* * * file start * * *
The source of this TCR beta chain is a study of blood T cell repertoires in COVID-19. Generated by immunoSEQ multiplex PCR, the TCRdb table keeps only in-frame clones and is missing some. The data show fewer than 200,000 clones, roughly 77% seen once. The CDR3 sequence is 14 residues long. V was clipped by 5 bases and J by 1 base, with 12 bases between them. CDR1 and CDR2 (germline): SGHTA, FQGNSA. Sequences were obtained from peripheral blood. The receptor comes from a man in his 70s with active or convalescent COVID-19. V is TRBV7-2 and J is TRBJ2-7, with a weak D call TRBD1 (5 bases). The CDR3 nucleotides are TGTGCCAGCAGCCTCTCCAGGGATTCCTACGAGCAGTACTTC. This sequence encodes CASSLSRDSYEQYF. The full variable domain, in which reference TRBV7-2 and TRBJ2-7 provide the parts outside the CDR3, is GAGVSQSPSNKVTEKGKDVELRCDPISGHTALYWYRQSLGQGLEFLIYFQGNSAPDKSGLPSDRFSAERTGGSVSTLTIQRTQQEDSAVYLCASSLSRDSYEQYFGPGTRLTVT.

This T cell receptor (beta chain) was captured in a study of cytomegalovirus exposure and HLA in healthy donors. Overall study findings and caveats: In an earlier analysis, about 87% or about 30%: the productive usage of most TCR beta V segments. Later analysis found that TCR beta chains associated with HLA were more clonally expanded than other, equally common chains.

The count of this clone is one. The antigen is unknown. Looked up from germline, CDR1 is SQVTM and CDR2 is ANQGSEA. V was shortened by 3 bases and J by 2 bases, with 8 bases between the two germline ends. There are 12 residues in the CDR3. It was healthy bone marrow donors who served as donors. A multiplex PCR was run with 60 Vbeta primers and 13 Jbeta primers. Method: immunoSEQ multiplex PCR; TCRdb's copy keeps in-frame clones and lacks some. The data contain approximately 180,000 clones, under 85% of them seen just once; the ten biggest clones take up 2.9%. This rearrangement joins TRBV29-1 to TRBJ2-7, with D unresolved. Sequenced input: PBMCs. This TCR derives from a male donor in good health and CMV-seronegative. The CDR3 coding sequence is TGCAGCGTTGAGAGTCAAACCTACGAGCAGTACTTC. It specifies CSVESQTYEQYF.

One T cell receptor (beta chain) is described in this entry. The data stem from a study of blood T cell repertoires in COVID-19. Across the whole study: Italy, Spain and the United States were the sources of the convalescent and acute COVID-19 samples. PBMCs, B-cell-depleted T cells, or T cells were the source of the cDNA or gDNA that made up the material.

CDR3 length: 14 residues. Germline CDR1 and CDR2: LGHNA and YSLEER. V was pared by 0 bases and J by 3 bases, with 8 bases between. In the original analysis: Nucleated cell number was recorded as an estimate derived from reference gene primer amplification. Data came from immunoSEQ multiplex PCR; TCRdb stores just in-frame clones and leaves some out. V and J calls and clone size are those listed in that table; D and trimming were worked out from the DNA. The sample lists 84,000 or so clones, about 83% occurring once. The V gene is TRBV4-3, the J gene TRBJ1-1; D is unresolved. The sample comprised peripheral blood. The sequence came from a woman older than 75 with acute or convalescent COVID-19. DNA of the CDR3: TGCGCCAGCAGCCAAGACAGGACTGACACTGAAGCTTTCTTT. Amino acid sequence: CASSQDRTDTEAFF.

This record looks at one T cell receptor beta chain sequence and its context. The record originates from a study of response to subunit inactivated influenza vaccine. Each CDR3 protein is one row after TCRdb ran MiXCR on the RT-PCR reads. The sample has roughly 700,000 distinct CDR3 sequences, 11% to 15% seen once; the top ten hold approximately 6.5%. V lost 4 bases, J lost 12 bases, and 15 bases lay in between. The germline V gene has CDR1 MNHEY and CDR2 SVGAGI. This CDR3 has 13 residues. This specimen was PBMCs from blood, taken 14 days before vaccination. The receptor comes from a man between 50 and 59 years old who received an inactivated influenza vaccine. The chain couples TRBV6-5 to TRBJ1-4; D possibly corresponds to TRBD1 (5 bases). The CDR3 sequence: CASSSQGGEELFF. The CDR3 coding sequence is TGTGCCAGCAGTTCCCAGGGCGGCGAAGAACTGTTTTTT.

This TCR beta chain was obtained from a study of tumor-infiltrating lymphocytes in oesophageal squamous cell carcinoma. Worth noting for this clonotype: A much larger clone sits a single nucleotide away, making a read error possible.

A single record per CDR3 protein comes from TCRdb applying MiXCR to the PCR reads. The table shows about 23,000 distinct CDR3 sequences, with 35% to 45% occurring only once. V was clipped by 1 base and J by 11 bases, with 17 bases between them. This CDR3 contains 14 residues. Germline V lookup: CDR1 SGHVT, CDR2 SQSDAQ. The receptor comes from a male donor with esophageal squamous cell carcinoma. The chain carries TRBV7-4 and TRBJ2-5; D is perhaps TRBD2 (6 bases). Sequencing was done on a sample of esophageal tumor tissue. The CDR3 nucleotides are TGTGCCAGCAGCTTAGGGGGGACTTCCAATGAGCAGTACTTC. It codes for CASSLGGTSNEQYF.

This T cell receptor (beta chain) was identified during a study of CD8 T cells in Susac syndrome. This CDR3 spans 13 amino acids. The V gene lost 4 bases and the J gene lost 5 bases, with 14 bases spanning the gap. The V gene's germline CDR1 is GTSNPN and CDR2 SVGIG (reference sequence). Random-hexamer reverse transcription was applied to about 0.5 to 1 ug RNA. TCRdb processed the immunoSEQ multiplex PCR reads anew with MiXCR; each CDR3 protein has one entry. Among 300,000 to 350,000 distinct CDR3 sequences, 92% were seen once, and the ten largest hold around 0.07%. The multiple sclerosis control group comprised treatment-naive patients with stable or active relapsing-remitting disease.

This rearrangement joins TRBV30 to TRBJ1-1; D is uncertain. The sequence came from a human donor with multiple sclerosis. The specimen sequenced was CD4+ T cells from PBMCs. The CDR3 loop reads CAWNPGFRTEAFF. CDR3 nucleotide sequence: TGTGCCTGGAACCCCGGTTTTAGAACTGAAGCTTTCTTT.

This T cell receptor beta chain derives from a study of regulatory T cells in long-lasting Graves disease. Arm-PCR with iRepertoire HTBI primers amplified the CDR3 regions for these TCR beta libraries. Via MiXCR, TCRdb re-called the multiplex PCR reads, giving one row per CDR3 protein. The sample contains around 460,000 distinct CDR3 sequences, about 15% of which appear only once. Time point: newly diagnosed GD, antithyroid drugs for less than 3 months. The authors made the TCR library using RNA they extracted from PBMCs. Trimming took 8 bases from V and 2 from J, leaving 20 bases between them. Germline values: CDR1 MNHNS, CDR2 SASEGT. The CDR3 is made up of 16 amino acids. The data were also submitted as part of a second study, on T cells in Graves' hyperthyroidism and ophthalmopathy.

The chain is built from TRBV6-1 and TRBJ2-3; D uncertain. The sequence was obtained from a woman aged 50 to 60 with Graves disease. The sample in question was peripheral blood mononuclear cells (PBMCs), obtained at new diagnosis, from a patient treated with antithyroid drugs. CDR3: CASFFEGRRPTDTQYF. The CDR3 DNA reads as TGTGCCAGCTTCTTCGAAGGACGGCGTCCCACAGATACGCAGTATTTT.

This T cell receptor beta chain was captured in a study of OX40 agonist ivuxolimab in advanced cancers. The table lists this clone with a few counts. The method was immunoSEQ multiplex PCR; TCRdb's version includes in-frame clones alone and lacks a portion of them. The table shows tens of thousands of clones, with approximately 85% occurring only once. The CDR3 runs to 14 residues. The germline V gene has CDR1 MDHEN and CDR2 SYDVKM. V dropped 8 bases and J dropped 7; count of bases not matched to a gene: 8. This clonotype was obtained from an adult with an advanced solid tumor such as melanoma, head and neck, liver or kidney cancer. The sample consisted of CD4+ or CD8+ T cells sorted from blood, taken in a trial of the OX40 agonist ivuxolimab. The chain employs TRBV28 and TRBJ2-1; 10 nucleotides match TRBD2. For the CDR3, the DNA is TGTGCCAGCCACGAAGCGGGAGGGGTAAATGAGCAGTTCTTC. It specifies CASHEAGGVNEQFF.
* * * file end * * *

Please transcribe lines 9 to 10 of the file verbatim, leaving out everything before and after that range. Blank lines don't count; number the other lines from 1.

This T cell receptor (beta chain) was identified during a study of CD8 T cells in Susac syndrome. This CDR3 spans 13 amino acids. The V gene lost 4 bases and the J gene lost 5 bases, with 14 bases spanning the gap. The V gene's germline CDR1 is GTSNPN and CDR2 SVGIG (reference sequence). Random-hexamer reverse transcription was applied to about 0.5 to 1 ug RNA. TCRdb processed the immunoSEQ multiplex PCR reads anew with MiXCR; each CDR3 protein has one entry. Among 300,000 to 350,000 distinct CDR3 sequences, 92% were seen once, and the ten largest hold around 0.07%. The multiple sclerosis control group comprised treatment-naive patients with stable or active relapsing-remitting disease.

This rearrangement joins TRBV30 to TRBJ1-1; D is uncertain. The sequence came from a human donor with multiple sclerosis. The specimen sequenced was CD4+ T cells from PBMCs. The CDR3 loop reads CAWNPGFRTEAFF. CDR3 nucleotide sequence: TGTGCCTGGAACCCCGGTTTTAGAACTGAAGCTTTCTTT.